Several studies in transportation literature have shown that in the short-term social networks play an important role in discretionary activity and travel decisions of an individual. However, social networks may not remain unchanged in the long term, particularly in response to life-cycle events (for instance, an employment transition). A change in the social network in turn may have a repercussion on activity and travel behaviour, indicating that an investigation of the long term dynamics of social networks are relevant for understanding activity scheduling, or rescheduling behaviour. To this end, the paper advances the concept of social network dynamics in dynamic activity travel behaviour modelling. It explores the dynamics of social networks and life-cycle events, and their influence on activity and travel needs. Dynamics are assumed to be triggered by life-cycle events. For the purpose of the study an event-based retrospective survey was conducted in 2011 in the Netherlands. A structural equation model was developed to elicit activity and travel needs and their dependencies on life-cycle and social network dynamics. The estimated model takes history dependence of activity and travel needs into account. Results suggest that activity and travel dynamics are influenced by life-cycle and social network dynamics. Moreover social network and activity travel dynamics were found to be interdependent (i.e. a change in one leads to change in the other). Furthermore, the study results confirm the general assumption that travel needs are for the most part influenced by activity needs. The paper concludes that the theory and modelling framework of travel behaviour dynamics should take the dynamics of personal networks into account.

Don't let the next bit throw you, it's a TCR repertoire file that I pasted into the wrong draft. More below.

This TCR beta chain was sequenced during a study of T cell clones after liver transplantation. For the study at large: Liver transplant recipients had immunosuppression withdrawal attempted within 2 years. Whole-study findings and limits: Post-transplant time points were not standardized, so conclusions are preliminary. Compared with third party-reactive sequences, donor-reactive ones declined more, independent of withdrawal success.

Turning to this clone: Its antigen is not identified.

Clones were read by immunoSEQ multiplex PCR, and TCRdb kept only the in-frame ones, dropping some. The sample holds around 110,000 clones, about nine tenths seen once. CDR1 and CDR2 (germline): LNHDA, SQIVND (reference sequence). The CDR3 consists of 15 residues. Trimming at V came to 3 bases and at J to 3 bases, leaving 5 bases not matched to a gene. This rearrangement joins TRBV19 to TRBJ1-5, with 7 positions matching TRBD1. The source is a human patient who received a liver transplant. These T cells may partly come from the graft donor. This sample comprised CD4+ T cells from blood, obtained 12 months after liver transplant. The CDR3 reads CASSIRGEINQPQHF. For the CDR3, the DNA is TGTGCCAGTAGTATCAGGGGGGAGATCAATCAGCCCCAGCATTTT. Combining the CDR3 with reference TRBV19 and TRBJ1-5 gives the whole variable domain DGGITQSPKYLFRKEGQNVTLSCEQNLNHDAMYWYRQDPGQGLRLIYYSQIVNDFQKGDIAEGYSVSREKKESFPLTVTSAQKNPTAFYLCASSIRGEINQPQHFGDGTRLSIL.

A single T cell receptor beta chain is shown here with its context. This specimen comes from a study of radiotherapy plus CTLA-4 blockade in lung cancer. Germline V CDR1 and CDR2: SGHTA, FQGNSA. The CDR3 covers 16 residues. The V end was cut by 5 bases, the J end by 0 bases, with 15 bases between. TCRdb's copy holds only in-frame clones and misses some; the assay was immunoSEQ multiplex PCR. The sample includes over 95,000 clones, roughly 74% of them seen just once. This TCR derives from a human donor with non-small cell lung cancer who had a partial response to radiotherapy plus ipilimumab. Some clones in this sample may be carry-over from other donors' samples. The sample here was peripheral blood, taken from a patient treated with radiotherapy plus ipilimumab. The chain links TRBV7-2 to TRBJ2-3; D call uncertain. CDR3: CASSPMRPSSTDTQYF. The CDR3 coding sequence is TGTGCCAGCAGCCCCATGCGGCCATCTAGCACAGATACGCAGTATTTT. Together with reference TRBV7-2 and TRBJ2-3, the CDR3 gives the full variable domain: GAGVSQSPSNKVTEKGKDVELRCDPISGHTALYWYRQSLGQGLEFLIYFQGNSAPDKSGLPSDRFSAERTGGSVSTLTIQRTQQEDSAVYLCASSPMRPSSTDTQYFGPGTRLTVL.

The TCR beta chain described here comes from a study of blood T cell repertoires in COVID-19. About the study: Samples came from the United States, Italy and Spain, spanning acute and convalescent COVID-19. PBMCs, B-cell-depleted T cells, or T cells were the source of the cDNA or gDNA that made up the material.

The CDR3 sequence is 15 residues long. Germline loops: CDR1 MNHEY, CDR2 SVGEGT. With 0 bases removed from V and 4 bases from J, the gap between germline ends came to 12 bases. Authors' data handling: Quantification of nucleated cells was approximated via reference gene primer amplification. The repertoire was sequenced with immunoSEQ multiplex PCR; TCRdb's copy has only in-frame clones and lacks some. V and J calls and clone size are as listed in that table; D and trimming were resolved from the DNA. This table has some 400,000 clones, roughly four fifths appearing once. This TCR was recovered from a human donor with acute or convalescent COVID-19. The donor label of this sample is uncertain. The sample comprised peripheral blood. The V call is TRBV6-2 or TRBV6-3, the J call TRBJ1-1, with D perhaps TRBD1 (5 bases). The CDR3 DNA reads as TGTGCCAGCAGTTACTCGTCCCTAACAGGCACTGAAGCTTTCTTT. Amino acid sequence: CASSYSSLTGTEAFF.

|Number of pages||13|
|Journal||Transportation Research. Part A: Policy and Practice|
|Issue number||January 2014|
|Publication status||Published - 2014|